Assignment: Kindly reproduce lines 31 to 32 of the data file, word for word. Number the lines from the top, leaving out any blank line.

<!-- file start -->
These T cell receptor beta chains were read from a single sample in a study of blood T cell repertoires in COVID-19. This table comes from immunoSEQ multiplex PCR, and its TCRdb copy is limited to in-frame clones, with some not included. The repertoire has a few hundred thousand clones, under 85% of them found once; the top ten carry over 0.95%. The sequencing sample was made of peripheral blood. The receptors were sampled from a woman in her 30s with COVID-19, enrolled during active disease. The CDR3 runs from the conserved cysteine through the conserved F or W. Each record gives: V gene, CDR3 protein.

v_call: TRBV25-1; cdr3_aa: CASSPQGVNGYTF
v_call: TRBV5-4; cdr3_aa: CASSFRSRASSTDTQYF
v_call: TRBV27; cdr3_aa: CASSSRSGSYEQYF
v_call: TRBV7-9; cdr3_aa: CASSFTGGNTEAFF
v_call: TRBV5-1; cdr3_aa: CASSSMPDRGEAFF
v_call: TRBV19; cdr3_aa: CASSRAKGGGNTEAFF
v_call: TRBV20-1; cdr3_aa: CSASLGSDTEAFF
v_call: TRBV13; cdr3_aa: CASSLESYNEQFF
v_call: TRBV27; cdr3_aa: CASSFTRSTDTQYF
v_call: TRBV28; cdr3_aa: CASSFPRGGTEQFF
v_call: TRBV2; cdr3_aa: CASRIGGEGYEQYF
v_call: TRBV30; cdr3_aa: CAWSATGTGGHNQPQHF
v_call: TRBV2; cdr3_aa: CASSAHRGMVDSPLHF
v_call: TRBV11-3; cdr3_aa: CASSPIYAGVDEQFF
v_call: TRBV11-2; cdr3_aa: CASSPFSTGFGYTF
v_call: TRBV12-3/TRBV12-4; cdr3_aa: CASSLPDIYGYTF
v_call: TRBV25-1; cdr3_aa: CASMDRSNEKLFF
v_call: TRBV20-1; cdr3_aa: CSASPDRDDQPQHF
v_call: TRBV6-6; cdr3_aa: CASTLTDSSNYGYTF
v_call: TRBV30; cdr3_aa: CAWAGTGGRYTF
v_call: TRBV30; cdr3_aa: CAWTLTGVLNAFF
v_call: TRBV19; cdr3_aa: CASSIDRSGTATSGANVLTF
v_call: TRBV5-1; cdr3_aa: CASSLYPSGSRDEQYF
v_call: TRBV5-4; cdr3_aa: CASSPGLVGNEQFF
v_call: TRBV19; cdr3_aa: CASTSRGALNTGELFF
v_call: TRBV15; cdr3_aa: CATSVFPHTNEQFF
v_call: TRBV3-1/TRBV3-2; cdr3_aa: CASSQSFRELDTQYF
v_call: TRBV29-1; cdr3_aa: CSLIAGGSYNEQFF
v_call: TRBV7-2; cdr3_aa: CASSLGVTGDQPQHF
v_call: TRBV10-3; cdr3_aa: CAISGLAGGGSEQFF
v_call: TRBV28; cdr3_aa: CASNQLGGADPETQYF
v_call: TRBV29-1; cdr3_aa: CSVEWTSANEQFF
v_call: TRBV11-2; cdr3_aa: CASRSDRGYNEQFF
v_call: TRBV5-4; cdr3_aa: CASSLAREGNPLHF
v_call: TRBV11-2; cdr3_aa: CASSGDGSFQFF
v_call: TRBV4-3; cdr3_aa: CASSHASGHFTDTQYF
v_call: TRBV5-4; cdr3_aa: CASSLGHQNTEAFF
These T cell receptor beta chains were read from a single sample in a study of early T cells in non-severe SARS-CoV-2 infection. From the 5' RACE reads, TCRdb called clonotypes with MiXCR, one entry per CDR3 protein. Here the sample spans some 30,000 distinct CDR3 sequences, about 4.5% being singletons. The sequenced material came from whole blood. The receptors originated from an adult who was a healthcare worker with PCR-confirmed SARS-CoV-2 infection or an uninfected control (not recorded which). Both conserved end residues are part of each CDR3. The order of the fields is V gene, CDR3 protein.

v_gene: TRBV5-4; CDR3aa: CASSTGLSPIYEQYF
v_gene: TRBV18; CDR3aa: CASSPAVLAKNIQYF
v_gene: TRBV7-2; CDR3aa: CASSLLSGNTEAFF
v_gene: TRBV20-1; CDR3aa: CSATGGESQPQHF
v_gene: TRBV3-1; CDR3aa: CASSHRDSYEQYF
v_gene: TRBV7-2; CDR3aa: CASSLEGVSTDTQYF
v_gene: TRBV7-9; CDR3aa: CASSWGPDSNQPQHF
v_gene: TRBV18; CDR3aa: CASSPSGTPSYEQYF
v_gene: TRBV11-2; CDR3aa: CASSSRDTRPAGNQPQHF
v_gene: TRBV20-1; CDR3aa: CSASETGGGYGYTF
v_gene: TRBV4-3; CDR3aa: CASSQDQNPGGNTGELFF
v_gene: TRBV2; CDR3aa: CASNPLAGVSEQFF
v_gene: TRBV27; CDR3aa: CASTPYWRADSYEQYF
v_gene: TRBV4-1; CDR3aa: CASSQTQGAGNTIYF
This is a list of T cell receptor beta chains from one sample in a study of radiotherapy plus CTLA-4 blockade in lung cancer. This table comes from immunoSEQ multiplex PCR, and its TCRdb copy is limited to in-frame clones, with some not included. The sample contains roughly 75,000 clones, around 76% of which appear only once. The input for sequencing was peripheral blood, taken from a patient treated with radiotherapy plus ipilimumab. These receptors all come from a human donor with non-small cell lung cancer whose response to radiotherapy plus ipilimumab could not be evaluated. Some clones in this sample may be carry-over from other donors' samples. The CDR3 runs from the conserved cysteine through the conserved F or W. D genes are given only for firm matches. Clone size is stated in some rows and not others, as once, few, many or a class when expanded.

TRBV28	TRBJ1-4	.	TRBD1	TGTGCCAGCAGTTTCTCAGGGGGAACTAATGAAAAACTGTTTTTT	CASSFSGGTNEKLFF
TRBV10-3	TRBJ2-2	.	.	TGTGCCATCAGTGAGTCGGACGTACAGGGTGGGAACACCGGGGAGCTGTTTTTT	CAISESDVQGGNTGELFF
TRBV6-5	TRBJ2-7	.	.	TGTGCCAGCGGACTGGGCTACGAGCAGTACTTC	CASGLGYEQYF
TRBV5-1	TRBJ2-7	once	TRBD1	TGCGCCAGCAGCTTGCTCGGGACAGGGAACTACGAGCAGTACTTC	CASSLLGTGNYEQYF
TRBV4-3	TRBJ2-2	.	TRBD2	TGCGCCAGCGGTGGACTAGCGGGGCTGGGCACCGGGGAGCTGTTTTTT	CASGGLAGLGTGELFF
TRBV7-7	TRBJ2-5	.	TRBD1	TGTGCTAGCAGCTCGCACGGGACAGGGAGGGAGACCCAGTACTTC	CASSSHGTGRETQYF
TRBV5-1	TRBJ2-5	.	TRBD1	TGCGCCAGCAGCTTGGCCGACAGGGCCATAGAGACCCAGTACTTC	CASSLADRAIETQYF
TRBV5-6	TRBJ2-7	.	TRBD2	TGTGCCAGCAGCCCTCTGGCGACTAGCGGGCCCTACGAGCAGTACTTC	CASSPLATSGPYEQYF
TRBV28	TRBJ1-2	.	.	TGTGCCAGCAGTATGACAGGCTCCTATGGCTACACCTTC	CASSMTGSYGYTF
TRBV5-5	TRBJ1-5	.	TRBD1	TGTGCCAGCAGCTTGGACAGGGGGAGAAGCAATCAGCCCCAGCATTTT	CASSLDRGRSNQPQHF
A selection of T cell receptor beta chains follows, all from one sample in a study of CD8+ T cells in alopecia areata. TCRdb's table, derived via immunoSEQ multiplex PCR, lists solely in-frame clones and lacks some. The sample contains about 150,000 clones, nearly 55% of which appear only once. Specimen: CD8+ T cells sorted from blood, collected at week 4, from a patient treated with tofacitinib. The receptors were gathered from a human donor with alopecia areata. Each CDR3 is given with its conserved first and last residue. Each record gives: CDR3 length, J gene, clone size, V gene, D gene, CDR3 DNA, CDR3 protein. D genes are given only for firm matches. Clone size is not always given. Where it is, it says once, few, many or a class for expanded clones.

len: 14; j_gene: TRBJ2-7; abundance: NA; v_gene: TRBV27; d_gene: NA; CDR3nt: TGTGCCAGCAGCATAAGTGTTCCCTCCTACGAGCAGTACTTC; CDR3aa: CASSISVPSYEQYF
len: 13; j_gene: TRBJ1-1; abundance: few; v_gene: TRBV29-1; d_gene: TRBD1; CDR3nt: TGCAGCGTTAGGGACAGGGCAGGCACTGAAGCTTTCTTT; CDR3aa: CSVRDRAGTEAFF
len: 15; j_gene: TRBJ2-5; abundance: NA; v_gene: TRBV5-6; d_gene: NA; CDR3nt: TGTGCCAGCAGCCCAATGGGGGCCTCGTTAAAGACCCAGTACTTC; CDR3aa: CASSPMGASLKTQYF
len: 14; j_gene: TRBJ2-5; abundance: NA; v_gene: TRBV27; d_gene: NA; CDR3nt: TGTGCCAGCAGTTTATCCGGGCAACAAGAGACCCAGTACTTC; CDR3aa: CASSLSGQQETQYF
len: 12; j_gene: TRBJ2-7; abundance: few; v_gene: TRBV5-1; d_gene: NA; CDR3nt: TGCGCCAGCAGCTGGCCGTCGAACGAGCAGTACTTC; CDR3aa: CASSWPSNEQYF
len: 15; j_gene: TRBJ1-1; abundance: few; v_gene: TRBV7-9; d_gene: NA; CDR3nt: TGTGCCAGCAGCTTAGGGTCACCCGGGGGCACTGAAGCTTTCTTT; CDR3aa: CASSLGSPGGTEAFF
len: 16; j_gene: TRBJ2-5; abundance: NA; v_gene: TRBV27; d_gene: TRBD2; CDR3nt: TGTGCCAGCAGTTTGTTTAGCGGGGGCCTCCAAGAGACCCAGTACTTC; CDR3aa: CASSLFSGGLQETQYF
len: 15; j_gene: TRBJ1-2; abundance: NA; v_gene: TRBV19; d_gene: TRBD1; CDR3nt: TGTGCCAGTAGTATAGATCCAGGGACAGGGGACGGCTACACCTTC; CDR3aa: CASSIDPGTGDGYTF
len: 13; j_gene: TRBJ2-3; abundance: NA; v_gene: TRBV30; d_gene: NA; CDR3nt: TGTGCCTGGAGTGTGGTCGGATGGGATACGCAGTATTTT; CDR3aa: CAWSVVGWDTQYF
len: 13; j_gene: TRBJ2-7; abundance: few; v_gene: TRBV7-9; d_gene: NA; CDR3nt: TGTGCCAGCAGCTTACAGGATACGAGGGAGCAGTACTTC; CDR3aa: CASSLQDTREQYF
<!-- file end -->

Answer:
v_call: TRBV10-3; cdr3_aa: CAISGLAGGGSEQFF
v_call: TRBV28; cdr3_aa: CASNQLGGADPETQYF